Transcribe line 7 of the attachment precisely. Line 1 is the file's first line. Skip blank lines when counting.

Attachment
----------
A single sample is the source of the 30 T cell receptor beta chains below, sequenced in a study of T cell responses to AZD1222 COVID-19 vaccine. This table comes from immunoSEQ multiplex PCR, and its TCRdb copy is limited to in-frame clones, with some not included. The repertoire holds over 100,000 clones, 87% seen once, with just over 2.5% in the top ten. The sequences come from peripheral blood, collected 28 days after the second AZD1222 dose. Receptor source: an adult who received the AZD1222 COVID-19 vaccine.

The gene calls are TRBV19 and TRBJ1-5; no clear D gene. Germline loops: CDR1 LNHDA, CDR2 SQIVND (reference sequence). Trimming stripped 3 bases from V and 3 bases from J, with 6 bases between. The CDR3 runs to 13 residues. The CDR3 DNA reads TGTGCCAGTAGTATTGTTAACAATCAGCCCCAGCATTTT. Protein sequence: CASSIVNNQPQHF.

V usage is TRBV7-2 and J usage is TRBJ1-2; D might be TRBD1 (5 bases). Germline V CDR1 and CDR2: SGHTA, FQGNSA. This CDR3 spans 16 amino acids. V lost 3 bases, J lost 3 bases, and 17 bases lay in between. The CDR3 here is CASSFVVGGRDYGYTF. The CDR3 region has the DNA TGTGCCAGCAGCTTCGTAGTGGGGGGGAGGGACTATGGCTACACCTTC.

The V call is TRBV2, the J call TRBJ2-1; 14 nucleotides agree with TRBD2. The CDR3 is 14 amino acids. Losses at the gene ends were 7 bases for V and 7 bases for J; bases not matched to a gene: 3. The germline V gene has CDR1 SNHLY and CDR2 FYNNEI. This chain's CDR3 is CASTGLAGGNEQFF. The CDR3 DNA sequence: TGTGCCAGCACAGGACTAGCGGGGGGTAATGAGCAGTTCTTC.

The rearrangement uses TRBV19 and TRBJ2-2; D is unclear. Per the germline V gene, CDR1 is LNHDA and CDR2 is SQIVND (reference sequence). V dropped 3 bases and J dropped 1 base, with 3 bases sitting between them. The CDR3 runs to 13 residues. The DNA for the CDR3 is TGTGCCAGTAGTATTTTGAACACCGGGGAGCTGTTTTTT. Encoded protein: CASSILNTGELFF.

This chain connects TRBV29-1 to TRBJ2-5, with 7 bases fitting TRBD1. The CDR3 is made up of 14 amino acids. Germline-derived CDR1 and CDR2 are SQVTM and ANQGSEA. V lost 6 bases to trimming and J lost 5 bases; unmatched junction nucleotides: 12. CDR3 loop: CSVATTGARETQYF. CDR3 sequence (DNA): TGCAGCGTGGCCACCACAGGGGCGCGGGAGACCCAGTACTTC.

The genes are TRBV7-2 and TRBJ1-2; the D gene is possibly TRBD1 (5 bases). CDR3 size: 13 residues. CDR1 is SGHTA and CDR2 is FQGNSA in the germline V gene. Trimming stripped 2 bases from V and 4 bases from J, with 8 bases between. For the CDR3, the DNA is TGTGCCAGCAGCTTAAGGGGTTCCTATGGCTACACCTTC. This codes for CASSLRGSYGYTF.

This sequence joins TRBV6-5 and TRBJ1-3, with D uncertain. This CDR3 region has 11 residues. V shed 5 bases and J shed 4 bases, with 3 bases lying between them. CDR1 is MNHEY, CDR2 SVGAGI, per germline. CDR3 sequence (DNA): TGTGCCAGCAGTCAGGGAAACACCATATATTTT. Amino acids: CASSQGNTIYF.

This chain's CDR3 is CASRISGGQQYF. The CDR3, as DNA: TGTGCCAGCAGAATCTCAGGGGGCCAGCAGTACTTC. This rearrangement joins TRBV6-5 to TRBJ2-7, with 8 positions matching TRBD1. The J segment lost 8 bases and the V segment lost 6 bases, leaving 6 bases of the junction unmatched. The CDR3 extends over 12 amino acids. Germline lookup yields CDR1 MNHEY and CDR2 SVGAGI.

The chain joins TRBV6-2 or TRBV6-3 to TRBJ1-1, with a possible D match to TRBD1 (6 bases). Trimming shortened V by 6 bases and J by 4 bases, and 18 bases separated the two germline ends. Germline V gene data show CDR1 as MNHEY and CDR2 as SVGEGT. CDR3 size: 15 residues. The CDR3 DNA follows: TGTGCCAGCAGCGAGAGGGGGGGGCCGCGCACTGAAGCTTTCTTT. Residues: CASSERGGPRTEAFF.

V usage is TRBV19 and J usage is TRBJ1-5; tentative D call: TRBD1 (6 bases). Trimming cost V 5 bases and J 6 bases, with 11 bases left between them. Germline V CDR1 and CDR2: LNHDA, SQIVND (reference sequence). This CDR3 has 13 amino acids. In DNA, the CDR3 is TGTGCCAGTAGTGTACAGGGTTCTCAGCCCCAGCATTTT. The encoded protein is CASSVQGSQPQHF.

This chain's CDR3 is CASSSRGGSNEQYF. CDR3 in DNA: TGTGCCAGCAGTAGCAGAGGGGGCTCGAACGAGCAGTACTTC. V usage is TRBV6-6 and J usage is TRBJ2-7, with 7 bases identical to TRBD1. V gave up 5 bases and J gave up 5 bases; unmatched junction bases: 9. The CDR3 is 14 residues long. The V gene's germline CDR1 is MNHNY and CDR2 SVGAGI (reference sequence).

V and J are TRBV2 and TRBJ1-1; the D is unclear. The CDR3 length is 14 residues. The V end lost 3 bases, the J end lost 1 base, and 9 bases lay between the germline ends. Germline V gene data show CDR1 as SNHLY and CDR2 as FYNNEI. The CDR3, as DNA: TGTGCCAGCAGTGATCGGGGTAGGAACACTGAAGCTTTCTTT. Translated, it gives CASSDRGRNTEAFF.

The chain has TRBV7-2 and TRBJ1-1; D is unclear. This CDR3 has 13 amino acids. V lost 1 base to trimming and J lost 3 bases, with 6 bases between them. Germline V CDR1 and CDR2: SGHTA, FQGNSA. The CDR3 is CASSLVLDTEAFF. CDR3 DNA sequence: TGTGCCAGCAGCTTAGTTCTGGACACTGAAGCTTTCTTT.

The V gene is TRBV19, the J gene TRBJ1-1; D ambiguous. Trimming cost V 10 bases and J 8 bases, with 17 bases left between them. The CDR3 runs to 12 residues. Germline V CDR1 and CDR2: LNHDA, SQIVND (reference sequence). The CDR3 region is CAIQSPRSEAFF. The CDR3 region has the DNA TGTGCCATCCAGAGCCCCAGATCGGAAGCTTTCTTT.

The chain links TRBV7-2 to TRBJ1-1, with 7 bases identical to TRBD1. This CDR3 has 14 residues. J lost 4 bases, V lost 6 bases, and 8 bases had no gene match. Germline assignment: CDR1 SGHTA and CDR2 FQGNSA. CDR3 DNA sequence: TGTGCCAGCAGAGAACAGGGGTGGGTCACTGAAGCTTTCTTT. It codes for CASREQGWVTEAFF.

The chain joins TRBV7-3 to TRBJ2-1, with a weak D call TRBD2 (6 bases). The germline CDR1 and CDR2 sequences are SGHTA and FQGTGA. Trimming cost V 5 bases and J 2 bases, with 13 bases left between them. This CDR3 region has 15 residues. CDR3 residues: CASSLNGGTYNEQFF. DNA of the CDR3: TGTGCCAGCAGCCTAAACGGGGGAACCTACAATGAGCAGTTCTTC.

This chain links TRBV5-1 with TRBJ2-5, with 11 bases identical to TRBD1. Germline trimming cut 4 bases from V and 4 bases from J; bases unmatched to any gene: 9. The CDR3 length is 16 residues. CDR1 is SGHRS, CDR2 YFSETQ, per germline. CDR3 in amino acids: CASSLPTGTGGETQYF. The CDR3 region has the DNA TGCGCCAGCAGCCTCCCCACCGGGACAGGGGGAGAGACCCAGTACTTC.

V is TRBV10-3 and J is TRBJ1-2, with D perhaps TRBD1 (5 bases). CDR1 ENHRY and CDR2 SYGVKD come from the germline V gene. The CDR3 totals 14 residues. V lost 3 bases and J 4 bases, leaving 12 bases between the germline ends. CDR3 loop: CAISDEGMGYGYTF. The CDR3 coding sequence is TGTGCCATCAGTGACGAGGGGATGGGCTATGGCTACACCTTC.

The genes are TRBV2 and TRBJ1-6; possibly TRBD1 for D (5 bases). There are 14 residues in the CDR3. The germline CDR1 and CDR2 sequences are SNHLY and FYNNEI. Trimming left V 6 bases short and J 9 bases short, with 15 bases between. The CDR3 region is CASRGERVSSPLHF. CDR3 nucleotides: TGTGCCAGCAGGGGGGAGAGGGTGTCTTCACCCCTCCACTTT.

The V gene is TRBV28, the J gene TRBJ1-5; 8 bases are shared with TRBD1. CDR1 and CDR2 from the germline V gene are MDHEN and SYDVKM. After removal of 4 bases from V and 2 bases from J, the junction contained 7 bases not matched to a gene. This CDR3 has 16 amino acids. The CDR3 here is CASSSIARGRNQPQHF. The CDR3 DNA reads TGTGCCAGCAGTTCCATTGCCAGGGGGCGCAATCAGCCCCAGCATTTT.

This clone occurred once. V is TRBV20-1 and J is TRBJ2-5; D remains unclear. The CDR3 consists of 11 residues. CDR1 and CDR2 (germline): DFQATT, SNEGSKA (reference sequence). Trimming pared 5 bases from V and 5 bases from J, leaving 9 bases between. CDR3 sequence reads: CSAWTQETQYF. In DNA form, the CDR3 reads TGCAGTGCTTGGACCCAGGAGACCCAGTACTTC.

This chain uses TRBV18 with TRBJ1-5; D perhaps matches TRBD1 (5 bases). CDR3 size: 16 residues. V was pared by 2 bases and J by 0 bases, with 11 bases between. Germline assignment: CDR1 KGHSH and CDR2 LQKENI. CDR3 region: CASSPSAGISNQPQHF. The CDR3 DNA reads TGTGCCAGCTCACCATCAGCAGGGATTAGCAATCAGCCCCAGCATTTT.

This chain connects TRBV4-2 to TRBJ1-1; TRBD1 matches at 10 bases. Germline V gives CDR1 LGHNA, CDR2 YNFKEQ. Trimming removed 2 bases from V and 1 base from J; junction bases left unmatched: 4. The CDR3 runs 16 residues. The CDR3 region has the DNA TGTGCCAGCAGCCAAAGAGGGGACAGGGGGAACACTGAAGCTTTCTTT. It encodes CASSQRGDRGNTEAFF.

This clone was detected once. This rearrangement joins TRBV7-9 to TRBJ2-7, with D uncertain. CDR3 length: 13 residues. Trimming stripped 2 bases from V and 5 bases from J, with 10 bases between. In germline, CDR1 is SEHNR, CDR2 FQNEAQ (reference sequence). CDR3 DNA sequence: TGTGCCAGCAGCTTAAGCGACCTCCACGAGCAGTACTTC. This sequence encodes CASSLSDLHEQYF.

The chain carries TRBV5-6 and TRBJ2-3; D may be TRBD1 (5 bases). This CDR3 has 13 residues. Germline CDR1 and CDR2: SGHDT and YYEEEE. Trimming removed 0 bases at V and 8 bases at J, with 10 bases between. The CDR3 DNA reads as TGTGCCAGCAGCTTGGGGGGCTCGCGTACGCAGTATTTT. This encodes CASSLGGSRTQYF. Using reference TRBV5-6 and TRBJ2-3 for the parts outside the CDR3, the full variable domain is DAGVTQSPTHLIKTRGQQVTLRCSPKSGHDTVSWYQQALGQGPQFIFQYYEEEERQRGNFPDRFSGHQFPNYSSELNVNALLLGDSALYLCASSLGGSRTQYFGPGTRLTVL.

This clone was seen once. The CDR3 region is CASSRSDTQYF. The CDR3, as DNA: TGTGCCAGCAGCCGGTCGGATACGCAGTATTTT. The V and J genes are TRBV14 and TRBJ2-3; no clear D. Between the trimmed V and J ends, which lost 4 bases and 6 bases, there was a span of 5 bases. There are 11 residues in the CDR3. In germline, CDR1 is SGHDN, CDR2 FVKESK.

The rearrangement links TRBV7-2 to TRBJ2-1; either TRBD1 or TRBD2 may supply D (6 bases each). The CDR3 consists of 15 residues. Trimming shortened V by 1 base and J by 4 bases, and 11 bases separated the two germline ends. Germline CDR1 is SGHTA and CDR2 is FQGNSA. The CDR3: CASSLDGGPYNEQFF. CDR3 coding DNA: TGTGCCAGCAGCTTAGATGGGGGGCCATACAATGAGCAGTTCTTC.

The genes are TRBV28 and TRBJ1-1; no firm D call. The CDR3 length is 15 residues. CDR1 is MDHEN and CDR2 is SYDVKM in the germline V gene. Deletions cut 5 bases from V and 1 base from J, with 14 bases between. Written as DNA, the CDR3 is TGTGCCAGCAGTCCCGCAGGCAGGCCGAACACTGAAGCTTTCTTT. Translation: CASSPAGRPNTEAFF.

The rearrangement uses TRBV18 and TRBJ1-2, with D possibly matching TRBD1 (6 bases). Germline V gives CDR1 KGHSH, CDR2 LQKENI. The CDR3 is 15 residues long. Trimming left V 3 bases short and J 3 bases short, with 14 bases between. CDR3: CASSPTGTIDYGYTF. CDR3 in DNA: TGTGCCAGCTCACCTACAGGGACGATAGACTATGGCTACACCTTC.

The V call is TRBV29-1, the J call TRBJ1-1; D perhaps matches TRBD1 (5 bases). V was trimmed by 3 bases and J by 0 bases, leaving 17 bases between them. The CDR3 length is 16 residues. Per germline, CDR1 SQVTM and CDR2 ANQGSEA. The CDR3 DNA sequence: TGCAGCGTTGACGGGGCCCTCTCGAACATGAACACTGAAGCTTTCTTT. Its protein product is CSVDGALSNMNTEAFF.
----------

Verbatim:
The genes are TRBV7-2 and TRBJ1-2; the D gene is possibly TRBD1 (5 bases). CDR3 size: 13 residues. CDR1 is SGHTA and CDR2 is FQGNSA in the germline V gene. Trimming stripped 2 bases from V and 4 bases from J, with 8 bases between. For the CDR3, the DNA is TGTGCCAGCAGCTTAAGGGGTTCCTATGGCTACACCTTC. This codes for CASSLRGSYGYTF.